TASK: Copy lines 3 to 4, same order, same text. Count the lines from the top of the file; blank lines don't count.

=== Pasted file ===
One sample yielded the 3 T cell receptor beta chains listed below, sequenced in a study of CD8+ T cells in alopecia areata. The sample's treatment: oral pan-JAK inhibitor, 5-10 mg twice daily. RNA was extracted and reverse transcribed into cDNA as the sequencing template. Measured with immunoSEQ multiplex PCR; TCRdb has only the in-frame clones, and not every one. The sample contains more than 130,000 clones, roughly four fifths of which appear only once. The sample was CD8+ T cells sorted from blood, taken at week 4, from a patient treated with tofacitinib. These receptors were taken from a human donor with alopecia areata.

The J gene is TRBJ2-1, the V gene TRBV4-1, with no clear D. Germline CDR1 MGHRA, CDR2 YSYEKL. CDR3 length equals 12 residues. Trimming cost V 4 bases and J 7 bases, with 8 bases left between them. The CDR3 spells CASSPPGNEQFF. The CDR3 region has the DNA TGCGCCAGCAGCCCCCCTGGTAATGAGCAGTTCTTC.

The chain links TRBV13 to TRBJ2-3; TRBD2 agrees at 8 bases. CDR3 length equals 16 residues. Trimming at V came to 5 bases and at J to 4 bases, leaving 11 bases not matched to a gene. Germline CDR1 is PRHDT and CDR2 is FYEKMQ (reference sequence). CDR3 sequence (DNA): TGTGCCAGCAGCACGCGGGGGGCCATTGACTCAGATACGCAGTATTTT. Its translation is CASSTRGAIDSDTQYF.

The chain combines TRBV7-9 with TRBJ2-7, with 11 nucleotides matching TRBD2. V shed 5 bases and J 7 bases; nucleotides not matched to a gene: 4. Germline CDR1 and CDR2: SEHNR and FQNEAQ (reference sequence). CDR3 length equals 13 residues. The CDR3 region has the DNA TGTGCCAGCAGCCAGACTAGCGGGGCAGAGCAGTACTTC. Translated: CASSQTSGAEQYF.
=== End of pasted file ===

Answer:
The chain links TRBV13 to TRBJ2-3; TRBD2 agrees at 8 bases. CDR3 length equals 16 residues. Trimming at V came to 5 bases and at J to 4 bases, leaving 11 bases not matched to a gene. Germline CDR1 is PRHDT and CDR2 is FYEKMQ (reference sequence). CDR3 sequence (DNA): TGTGCCAGCAGCACGCGGGGGGCCATTGACTCAGATACGCAGTATTTT. Its translation is CASSTRGAIDSDTQYF.

The chain combines TRBV7-9 with TRBJ2-7, with 11 nucleotides matching TRBD2. V shed 5 bases and J 7 bases; nucleotides not matched to a gene: 4. Germline CDR1 and CDR2: SEHNR and FQNEAQ (reference sequence). CDR3 length equals 13 residues. The CDR3 region has the DNA TGTGCCAGCAGCCAGACTAGCGGGGCAGAGCAGTACTTC. Translated: CASSQTSGAEQYF.